PECK and others.·
(Di8flrict Court, 8. D. NetD York. November 29, 1886.)
WHARVES-INJURY TO VESSEL-LIABILITY OF LESSEE Oll' WHARlI'.
Defendants occupied the wharf at the foot of One Hundred and Twentyeighth street, Harlem river, under a lease which reserved to grantor wharfage rights. These rights defendants' grantor subsequently conveyed to the ConsUIDers' Coal Company, on whose invitation libelant brought his boat to the wharf. The boat being injured while at the wharf, held, that there was suf· ficient privity between libelant and defendants to entitle the former to relief dir.ectlyagainst the latter.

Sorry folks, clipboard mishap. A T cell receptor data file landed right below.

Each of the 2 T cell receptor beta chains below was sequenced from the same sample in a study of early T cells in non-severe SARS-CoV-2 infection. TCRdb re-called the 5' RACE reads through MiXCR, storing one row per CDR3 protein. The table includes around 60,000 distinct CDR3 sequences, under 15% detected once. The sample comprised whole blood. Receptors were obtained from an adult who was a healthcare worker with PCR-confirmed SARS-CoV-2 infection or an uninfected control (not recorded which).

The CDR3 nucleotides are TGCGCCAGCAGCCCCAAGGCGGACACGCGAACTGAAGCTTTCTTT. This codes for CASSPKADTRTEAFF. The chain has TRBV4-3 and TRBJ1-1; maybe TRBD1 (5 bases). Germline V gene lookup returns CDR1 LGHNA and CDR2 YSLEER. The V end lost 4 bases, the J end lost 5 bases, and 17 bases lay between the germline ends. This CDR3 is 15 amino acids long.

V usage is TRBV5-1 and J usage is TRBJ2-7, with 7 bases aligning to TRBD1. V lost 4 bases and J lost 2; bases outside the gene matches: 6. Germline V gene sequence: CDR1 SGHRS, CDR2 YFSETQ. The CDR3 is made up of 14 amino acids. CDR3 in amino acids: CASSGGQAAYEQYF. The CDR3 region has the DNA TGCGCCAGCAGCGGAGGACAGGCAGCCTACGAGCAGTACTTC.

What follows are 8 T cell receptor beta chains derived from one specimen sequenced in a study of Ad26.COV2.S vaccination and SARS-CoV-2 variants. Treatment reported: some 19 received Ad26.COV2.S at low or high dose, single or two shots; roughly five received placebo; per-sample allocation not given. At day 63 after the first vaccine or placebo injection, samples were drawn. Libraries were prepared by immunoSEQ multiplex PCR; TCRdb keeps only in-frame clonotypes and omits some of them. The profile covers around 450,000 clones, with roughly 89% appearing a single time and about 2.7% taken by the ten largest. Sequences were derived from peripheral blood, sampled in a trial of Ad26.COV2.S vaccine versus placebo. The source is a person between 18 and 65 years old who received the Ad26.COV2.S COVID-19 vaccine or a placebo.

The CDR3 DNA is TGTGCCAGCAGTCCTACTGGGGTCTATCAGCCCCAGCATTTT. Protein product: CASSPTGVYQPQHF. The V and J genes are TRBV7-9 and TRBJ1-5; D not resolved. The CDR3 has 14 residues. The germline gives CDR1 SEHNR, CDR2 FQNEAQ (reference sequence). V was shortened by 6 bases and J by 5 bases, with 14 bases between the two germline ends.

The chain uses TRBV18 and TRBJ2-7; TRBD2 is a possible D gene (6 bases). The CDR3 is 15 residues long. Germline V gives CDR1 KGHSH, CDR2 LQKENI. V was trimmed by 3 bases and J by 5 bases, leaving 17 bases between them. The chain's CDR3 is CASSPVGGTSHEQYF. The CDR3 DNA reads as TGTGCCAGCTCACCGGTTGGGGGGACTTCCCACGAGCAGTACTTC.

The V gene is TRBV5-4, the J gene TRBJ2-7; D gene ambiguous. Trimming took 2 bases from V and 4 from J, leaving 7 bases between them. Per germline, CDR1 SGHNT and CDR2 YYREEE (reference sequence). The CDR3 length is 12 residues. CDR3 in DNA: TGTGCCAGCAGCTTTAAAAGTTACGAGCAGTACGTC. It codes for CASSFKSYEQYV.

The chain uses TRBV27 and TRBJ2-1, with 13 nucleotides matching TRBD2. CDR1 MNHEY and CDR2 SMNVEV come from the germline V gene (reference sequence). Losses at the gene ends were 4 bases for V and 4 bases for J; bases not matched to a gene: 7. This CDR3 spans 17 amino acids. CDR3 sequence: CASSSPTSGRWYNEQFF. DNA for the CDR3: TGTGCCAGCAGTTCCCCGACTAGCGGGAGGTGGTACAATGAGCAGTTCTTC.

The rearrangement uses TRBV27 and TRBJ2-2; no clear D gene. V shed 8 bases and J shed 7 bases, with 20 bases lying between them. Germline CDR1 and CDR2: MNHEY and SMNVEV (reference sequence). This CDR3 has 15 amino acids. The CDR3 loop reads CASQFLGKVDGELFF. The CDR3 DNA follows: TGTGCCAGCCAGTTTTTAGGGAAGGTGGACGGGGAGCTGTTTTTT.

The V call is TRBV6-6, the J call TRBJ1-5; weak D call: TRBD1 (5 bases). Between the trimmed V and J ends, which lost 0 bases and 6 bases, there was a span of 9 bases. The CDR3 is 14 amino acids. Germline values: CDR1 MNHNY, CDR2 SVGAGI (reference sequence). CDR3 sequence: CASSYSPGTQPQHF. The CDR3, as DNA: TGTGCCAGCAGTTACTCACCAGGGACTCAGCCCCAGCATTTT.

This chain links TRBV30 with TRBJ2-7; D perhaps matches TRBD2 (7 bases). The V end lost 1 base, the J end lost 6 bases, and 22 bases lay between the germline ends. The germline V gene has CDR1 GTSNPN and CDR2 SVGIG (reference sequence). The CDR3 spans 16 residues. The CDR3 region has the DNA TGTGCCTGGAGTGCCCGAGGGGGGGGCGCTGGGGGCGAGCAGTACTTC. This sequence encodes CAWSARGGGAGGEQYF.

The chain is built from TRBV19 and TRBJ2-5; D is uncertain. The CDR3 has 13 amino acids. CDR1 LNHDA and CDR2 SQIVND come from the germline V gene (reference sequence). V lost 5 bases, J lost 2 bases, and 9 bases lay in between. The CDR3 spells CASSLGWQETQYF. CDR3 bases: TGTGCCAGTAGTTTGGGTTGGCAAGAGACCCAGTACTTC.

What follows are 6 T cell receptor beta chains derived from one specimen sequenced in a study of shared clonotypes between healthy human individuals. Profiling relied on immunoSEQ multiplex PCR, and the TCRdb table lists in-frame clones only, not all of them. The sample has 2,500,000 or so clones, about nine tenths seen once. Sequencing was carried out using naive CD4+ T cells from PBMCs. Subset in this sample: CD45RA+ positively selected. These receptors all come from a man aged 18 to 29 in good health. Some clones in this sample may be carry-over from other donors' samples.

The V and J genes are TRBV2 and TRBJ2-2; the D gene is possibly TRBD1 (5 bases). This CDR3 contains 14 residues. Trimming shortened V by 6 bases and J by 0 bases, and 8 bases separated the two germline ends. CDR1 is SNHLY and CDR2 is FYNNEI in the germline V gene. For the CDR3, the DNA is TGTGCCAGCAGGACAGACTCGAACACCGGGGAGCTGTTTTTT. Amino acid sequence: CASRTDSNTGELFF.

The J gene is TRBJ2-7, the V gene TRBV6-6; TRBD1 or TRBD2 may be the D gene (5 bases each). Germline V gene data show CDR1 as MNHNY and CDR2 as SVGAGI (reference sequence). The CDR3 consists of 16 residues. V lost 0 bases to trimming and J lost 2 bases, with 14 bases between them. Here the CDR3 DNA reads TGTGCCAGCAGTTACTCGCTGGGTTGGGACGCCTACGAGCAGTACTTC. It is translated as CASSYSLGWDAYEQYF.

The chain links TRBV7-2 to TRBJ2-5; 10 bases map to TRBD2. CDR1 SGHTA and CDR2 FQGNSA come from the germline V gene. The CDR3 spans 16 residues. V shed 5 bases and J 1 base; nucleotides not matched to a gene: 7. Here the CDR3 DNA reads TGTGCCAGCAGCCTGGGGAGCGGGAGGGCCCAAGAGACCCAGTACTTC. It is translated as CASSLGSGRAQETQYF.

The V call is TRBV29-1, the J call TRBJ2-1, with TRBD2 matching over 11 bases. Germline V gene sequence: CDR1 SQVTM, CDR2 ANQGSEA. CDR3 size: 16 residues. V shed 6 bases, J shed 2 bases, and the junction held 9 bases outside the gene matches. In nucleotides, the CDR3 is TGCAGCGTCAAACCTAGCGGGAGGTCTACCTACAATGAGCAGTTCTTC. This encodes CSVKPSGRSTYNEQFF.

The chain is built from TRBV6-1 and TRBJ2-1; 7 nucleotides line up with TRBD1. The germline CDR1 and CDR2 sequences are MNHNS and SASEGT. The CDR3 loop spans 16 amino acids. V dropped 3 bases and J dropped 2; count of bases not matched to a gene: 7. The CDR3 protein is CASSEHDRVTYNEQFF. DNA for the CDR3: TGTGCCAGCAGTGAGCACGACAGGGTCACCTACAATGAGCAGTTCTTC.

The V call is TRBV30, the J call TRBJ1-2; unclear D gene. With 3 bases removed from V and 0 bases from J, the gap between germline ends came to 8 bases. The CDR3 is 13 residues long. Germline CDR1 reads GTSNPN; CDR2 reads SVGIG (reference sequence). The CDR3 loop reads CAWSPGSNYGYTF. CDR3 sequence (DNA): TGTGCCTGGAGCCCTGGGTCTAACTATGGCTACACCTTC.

BAlIIE-'-LEASEHOLD PRElIIISEs-COVENANT TO REpAm-LIABILITY-NOTICE OF DANGER.
Defendants, in their lease, covenanted to "make such alterations and repairs to the dock and bulk-head as they required. It Libelant's boat, the day after her arrival at the wharf, was sunk, owing to the dangerous character of the river bottom, of which libelant was not notified. Held, that the covenant meant such repairs as the dock and bulk-head required, and that the defendants were liable for the loss, for neither making the necessary repairs, nor giving notice of danger to the libelant's boat.
In Admiralty. E. D. McOarthy, for libelant. George 8. Hamlin, for defendants.